One of the first DJ’s in Canada to play steady rock n’ roll over the airwaves was Red Robinson. This important radio personality is explored in Arts Club’s Red Rock Diner. The show consistent of back-to-back renditions of popular 50’s tunes performed live by five main actors. The actors, with the help of costumes, hair and makeup, portray various archetypal characters from the 50’s. An instrumental ensemble consisting of: bass, drums, guitar, keyboard, and saxophone players, allows Red Rock Diner to transport viewers back to the beginning of rock n’ roll.
The first act of the show includes songs such as: Great Balls of Fire, The Hucklebuck and Blue Suede Shoes. Most songs are prefaced with Red Robinson’s (Neil Minor) commentary, along with the occasional jokes referencing Vancouver. Colin Sheen, my favorite performer of the night, sings and performs the comical Splish Splash. His dancing and enthusiasm throughout both acts is a staple of the show. Zachary Stevenson, who played Buddy in the popular Buddy Holly Story, is no stranger to the Arts Club. His expertise when it comes to playing a rock n’ roll legend definitely lends a hand to his performance in Red Rock Diner. After watching him perform Jailhouse Rock it’s obvious he plays a mean Elvis Presley.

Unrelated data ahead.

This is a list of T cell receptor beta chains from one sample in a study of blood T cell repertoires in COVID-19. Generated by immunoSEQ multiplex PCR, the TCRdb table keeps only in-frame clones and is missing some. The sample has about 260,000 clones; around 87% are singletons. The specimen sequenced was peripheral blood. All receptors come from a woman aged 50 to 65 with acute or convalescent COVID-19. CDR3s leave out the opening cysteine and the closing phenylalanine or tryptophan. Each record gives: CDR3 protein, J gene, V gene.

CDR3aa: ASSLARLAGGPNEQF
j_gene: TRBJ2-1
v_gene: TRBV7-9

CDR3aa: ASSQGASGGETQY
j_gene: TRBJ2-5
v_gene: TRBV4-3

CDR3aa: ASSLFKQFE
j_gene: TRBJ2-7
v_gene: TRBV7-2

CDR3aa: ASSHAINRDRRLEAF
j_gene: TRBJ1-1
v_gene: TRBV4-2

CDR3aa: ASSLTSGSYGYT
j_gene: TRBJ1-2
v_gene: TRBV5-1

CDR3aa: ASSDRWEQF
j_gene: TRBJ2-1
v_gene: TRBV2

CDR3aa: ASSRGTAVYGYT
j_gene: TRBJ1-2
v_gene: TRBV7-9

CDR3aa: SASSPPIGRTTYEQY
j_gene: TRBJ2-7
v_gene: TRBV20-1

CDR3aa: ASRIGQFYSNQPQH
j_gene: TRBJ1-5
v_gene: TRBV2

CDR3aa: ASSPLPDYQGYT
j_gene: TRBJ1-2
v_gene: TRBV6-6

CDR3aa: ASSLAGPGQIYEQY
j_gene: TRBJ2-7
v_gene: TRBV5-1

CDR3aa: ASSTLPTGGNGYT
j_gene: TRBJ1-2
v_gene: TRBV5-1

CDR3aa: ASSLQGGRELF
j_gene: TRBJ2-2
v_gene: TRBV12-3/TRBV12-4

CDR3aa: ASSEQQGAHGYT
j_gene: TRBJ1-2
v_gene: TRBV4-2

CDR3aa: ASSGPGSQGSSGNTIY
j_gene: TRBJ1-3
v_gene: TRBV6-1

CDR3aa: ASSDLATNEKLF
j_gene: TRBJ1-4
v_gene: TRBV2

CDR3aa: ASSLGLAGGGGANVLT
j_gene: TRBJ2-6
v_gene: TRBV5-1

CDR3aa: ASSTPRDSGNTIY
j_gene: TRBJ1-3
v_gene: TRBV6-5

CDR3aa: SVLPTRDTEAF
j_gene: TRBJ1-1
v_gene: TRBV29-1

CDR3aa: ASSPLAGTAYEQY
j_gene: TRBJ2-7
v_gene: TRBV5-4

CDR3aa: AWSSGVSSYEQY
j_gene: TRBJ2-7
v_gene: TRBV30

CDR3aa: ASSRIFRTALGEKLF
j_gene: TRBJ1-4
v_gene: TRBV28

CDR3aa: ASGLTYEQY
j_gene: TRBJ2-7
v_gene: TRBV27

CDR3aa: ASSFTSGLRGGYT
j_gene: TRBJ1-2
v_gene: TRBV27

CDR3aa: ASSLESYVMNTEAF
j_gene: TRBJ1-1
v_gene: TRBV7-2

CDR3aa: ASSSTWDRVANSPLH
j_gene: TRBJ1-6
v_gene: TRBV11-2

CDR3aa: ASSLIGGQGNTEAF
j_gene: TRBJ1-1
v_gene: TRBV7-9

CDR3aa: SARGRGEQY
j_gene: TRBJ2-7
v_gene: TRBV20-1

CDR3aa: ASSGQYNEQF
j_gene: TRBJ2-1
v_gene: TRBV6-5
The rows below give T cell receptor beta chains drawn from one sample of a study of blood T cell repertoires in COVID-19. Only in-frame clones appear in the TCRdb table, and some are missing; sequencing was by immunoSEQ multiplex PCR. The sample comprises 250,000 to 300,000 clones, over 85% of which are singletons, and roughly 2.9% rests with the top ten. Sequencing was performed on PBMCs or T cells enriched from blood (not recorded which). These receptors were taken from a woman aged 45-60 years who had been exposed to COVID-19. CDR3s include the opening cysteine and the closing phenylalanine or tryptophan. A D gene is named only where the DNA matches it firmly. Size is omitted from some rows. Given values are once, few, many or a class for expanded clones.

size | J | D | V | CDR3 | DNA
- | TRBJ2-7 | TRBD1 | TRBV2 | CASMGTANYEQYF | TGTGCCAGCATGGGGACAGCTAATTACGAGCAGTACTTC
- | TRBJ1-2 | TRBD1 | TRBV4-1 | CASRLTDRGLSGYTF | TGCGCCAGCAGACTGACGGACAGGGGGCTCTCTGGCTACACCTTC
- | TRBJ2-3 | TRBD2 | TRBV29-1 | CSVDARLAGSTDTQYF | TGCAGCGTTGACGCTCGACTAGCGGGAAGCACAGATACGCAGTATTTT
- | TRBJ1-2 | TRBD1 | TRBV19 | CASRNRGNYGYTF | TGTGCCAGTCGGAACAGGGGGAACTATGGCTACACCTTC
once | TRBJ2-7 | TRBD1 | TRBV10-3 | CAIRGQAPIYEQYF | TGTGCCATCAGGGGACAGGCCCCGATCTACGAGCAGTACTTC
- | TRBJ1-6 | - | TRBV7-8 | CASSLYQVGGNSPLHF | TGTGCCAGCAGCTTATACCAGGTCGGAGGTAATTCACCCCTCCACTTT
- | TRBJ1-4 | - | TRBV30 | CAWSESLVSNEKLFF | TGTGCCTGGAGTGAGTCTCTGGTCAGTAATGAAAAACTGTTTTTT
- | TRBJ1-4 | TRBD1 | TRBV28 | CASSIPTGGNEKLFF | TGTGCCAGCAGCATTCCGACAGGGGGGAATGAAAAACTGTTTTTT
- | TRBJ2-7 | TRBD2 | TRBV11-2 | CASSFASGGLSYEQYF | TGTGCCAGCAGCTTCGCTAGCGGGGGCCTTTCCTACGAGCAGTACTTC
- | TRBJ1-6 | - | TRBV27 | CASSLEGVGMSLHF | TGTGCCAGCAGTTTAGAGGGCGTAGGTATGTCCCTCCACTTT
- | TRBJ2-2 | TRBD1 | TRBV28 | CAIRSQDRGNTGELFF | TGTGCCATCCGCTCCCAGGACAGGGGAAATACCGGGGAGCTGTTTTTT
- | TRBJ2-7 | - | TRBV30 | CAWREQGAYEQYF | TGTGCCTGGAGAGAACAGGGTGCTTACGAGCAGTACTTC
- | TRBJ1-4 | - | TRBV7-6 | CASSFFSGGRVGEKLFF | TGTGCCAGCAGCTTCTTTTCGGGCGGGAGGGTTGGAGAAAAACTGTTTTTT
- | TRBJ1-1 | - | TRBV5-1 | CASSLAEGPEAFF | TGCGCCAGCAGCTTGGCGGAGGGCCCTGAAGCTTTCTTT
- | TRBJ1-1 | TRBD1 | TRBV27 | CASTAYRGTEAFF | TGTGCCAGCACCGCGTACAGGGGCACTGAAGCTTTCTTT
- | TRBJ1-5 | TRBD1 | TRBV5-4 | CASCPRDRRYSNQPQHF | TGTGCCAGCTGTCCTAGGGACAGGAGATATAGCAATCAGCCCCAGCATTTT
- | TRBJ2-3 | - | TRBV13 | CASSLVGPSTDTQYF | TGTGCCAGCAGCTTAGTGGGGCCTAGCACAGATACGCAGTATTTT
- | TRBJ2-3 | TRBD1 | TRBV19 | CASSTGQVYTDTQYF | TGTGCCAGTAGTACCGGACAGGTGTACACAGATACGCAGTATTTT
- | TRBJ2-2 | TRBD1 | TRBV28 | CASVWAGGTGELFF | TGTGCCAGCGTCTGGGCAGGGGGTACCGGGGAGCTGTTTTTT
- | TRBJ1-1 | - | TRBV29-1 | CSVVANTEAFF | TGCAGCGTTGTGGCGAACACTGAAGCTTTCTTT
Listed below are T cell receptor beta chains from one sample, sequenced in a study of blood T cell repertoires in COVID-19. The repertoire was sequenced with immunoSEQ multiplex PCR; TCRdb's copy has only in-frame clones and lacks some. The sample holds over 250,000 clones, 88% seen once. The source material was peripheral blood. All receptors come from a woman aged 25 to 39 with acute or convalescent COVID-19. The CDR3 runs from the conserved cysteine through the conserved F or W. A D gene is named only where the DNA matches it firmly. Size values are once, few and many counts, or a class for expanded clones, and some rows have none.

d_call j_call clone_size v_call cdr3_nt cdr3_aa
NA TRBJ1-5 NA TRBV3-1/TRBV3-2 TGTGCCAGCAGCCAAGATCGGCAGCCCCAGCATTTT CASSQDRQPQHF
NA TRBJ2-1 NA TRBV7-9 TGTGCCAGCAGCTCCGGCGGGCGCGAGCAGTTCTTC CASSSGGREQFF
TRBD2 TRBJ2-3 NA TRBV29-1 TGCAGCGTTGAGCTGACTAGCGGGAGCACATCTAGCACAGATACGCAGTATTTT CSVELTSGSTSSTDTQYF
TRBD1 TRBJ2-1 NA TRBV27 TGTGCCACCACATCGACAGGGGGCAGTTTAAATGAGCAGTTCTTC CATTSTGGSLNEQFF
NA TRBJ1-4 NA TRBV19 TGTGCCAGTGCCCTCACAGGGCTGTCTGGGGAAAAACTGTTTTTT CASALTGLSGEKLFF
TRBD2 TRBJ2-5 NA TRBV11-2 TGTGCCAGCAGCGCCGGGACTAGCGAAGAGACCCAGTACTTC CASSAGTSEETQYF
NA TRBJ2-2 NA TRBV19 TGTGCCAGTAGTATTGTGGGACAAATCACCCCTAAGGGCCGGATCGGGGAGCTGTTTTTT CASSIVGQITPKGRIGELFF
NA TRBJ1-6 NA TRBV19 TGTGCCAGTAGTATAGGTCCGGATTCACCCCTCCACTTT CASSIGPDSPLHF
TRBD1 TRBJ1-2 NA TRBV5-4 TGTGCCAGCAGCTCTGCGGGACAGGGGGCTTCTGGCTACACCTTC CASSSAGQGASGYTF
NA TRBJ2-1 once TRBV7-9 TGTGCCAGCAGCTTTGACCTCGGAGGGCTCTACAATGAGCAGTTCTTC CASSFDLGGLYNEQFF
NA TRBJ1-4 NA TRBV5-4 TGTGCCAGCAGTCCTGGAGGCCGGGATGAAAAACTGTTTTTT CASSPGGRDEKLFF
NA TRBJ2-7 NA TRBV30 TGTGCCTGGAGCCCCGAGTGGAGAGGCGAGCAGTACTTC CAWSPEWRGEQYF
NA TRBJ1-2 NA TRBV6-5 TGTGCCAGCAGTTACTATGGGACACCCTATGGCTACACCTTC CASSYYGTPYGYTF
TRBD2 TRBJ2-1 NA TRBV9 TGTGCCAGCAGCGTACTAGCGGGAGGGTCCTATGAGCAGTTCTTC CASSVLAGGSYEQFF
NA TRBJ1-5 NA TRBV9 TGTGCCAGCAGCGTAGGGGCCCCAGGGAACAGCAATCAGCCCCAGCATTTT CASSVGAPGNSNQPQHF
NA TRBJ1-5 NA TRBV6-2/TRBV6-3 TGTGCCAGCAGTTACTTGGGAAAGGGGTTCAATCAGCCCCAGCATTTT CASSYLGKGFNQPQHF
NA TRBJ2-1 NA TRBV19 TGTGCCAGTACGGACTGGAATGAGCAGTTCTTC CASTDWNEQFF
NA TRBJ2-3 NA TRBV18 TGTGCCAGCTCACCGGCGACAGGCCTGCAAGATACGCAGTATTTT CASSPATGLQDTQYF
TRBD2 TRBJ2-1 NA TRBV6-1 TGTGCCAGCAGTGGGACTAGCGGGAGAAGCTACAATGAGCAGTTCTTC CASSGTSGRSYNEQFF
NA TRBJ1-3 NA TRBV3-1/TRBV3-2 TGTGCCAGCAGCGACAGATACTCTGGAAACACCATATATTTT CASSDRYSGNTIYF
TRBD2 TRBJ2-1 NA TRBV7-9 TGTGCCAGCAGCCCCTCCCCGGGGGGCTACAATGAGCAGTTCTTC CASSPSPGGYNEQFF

During intermission I was thinking about how strange it felt to be sitting during such an upbeat musical. I felt even weirder when I looked around and saw how immobile the audience was. If the stagnancy wasn’t enough, I was getting a bit tired by the lack of story line. Although I enjoyed Red Robinson’s radio talk, I was yearning for something more. Thankfully, the second act held more story structure and, coupled with the inclusion of audience participation, made for a fun show.
By the end of the second half, the actors moved their way into the crowd and invited audience members to join them on stage. Sure enough, Tafari Anthony, the most soulful singer of the bunch, danced my friend and I up to the stage. Here we were joined by a handful of other participants. We learned some dance moves, rocked out to some 50’s songs and even played a round of musical chairs. The negative thoughts that had crept up on me during the first half of the show dissipated as I two stepped my way back to the 50’s.
Personally participating in the show made this production memorable. I left feeling happy to have come and inspired by the era.
Check out Red Rock Diner at the Granville Island Stage! Don’t forget to build up some bravery first so that you too can rock this iconic stage.
Shows have been extended until August 23.